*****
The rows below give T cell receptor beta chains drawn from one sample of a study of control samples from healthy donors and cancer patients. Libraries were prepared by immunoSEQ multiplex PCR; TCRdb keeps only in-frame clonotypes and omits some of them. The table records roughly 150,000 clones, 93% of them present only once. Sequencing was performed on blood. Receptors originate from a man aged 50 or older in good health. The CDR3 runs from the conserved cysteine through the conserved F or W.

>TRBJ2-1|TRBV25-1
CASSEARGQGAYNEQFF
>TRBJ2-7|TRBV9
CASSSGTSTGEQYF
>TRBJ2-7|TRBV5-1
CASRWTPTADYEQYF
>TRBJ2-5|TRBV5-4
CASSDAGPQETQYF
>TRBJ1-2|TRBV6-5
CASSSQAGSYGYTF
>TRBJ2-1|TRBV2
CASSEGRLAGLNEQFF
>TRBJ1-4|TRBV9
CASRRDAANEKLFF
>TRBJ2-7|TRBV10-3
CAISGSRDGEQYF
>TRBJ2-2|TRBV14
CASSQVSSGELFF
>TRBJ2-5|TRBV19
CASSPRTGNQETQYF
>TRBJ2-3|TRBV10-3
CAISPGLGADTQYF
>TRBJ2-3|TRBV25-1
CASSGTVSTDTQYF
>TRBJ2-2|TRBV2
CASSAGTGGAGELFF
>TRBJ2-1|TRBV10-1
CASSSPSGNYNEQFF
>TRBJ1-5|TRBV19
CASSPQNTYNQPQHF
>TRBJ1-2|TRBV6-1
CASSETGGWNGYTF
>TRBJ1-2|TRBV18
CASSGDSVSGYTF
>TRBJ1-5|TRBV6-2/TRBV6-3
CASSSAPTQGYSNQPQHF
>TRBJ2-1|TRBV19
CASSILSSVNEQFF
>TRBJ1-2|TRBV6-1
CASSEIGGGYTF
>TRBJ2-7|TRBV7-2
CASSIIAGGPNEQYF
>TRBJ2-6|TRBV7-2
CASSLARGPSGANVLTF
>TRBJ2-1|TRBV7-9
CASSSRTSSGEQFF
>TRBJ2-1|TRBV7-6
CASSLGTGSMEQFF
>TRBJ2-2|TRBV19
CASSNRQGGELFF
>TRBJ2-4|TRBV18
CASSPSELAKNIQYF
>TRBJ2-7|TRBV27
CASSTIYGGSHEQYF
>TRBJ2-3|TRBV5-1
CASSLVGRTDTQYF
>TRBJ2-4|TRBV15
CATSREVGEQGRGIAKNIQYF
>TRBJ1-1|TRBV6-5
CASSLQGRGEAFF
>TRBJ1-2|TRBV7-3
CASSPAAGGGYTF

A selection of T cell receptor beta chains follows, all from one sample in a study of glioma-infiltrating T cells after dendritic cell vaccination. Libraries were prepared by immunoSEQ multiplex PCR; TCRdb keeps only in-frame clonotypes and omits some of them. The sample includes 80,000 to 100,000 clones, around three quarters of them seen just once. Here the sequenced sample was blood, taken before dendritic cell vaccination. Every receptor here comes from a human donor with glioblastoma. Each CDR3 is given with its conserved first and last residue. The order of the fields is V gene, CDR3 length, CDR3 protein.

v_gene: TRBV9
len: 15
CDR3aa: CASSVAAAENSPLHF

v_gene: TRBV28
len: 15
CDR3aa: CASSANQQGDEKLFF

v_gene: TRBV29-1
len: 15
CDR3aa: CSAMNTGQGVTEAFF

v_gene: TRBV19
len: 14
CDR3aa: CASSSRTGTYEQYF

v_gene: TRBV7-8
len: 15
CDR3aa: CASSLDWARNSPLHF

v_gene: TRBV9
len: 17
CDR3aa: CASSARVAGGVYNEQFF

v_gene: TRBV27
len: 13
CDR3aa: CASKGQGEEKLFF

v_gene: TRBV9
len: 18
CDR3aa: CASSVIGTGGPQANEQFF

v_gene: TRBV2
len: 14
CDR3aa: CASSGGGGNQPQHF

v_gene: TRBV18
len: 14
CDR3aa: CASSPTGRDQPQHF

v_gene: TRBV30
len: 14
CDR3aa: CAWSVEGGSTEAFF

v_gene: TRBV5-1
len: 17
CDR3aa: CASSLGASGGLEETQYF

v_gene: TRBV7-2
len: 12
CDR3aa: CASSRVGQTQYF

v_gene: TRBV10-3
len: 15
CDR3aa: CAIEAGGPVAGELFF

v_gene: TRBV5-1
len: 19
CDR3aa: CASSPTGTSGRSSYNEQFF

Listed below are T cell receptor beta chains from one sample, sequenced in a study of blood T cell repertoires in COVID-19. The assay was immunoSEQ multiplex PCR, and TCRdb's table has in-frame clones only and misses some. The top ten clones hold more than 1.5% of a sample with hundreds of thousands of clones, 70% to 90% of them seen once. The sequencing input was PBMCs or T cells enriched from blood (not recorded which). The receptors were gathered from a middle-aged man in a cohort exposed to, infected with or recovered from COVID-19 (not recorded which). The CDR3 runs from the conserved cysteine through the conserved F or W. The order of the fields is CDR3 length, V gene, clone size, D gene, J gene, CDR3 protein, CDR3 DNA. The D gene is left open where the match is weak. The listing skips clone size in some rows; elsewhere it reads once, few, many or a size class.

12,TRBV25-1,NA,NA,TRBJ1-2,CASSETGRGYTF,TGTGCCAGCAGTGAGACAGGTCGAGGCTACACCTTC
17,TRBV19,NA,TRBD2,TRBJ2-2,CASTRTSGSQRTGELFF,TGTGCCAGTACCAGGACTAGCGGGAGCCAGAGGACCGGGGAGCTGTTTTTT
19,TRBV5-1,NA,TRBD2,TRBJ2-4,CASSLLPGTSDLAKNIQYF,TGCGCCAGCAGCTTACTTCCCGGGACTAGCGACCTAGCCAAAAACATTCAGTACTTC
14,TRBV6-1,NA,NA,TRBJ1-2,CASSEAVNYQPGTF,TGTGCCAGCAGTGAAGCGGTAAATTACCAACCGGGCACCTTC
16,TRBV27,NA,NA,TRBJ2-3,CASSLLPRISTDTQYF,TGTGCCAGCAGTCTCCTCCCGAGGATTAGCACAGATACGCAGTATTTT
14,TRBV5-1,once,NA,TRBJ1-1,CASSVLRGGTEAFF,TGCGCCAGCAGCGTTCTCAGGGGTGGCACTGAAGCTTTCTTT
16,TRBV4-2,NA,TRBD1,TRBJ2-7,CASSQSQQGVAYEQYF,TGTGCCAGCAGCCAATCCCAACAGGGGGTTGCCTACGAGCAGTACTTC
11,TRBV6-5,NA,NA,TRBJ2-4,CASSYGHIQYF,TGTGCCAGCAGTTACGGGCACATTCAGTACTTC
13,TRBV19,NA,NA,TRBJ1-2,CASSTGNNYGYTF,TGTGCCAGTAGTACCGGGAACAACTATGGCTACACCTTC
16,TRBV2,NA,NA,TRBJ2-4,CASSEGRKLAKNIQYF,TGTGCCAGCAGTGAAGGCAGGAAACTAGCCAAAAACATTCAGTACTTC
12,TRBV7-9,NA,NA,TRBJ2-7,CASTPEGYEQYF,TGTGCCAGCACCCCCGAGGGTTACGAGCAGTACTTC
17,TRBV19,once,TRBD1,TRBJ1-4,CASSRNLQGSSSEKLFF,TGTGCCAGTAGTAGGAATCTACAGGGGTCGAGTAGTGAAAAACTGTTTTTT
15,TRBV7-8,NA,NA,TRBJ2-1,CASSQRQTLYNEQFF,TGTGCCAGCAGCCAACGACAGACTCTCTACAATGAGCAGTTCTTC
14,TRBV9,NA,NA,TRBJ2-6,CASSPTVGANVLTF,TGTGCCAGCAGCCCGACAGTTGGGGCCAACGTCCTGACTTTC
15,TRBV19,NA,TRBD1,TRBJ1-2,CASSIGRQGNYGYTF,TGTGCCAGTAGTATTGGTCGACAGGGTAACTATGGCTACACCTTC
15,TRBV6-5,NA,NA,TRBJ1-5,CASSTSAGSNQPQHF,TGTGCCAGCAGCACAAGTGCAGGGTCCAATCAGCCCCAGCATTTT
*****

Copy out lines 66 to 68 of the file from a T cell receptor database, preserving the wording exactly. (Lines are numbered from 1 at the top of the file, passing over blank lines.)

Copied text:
len: 15
CDR3aa: CASSVAAAENSPLHF

v_gene: TRBV28